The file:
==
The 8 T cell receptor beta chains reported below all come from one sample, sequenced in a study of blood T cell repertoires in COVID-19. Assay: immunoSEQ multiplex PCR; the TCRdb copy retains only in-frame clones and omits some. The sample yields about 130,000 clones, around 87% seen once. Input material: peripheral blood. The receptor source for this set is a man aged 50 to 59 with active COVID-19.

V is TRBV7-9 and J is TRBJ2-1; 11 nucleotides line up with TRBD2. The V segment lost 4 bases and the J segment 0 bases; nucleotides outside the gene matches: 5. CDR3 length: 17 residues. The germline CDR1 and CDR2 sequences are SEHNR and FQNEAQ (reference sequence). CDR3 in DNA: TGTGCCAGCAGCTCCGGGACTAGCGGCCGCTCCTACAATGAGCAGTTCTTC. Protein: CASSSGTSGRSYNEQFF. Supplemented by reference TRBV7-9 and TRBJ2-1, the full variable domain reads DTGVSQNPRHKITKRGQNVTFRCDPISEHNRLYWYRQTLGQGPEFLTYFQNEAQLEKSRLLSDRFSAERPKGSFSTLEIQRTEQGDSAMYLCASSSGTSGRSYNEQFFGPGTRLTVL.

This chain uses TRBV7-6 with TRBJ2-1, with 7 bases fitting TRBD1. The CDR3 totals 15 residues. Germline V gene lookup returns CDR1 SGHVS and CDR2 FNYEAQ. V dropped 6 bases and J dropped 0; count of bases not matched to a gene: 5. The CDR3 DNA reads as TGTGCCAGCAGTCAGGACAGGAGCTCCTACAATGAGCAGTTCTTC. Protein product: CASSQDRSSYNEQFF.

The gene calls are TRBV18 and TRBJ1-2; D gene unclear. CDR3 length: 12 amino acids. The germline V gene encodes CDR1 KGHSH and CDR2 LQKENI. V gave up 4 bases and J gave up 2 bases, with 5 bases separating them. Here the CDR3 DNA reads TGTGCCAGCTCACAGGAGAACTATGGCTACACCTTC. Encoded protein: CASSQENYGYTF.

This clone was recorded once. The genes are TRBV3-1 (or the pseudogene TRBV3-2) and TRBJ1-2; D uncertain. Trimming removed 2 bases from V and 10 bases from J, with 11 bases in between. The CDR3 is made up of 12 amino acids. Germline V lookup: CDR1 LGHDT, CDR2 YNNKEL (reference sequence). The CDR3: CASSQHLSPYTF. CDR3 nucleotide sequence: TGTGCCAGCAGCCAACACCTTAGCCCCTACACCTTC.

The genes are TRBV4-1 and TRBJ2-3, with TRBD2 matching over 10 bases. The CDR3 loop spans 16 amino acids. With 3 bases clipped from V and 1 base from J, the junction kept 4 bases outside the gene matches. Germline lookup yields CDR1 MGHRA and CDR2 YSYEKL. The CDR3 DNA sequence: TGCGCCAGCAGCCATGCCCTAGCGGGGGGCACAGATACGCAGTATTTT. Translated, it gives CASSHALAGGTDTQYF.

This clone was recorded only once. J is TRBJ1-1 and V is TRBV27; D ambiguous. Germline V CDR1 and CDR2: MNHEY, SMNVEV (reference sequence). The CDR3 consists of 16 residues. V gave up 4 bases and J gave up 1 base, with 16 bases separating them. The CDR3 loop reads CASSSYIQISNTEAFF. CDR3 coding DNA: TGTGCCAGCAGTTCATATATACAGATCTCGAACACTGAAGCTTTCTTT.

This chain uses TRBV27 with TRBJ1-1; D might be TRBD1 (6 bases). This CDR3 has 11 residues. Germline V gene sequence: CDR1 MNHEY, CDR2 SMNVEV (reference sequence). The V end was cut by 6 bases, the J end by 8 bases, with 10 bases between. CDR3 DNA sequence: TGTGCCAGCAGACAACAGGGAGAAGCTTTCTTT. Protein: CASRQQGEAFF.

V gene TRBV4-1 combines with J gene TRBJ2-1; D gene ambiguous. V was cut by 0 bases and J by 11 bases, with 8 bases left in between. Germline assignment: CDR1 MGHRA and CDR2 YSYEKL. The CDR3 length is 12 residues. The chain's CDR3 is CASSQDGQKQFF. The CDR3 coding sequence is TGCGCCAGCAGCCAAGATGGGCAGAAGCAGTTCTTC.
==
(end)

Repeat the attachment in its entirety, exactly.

The 8 T cell receptor beta chains reported below all come from one sample, sequenced in a study of blood T cell repertoires in COVID-19. Assay: immunoSEQ multiplex PCR; the TCRdb copy retains only in-frame clones and omits some. The sample yields about 130,000 clones, around 87% seen once. Input material: peripheral blood. The receptor source for this set is a man aged 50 to 59 with active COVID-19.

V is TRBV7-9 and J is TRBJ2-1; 11 nucleotides line up with TRBD2. The V segment lost 4 bases and the J segment 0 bases; nucleotides outside the gene matches: 5. CDR3 length: 17 residues. The germline CDR1 and CDR2 sequences are SEHNR and FQNEAQ (reference sequence). CDR3 in DNA: TGTGCCAGCAGCTCCGGGACTAGCGGCCGCTCCTACAATGAGCAGTTCTTC. Protein: CASSSGTSGRSYNEQFF. Supplemented by reference TRBV7-9 and TRBJ2-1, the full variable domain reads DTGVSQNPRHKITKRGQNVTFRCDPISEHNRLYWYRQTLGQGPEFLTYFQNEAQLEKSRLLSDRFSAERPKGSFSTLEIQRTEQGDSAMYLCASSSGTSGRSYNEQFFGPGTRLTVL.

This chain uses TRBV7-6 with TRBJ2-1, with 7 bases fitting TRBD1. The CDR3 totals 15 residues. Germline V gene lookup returns CDR1 SGHVS and CDR2 FNYEAQ. V dropped 6 bases and J dropped 0; count of bases not matched to a gene: 5. The CDR3 DNA reads as TGTGCCAGCAGTCAGGACAGGAGCTCCTACAATGAGCAGTTCTTC. Protein product: CASSQDRSSYNEQFF.

The gene calls are TRBV18 and TRBJ1-2; D gene unclear. CDR3 length: 12 amino acids. The germline V gene encodes CDR1 KGHSH and CDR2 LQKENI. V gave up 4 bases and J gave up 2 bases, with 5 bases separating them. Here the CDR3 DNA reads TGTGCCAGCTCACAGGAGAACTATGGCTACACCTTC. Encoded protein: CASSQENYGYTF.

This clone was recorded once. The genes are TRBV3-1 (or the pseudogene TRBV3-2) and TRBJ1-2; D uncertain. Trimming removed 2 bases from V and 10 bases from J, with 11 bases in between. The CDR3 is made up of 12 amino acids. Germline V lookup: CDR1 LGHDT, CDR2 YNNKEL (reference sequence). The CDR3: CASSQHLSPYTF. CDR3 nucleotide sequence: TGTGCCAGCAGCCAACACCTTAGCCCCTACACCTTC.

The genes are TRBV4-1 and TRBJ2-3, with TRBD2 matching over 10 bases. The CDR3 loop spans 16 amino acids. With 3 bases clipped from V and 1 base from J, the junction kept 4 bases outside the gene matches. Germline lookup yields CDR1 MGHRA and CDR2 YSYEKL. The CDR3 DNA sequence: TGCGCCAGCAGCCATGCCCTAGCGGGGGGCACAGATACGCAGTATTTT. Translated, it gives CASSHALAGGTDTQYF.

This clone was recorded only once. J is TRBJ1-1 and V is TRBV27; D ambiguous. Germline V CDR1 and CDR2: MNHEY, SMNVEV (reference sequence). The CDR3 consists of 16 residues. V gave up 4 bases and J gave up 1 base, with 16 bases separating them. The CDR3 loop reads CASSSYIQISNTEAFF. CDR3 coding DNA: TGTGCCAGCAGTTCATATATACAGATCTCGAACACTGAAGCTTTCTTT.

This chain uses TRBV27 with TRBJ1-1; D might be TRBD1 (6 bases). This CDR3 has 11 residues. Germline V gene sequence: CDR1 MNHEY, CDR2 SMNVEV (reference sequence). The V end was cut by 6 bases, the J end by 8 bases, with 10 bases between. CDR3 DNA sequence: TGTGCCAGCAGACAACAGGGAGAAGCTTTCTTT. Protein: CASRQQGEAFF.

V gene TRBV4-1 combines with J gene TRBJ2-1; D gene ambiguous. V was cut by 0 bases and J by 11 bases, with 8 bases left in between. Germline assignment: CDR1 MGHRA and CDR2 YSYEKL. The CDR3 length is 12 residues. The chain's CDR3 is CASSQDGQKQFF. The CDR3 coding sequence is TGCGCCAGCAGCCAAGATGGGCAGAAGCAGTTCTTC.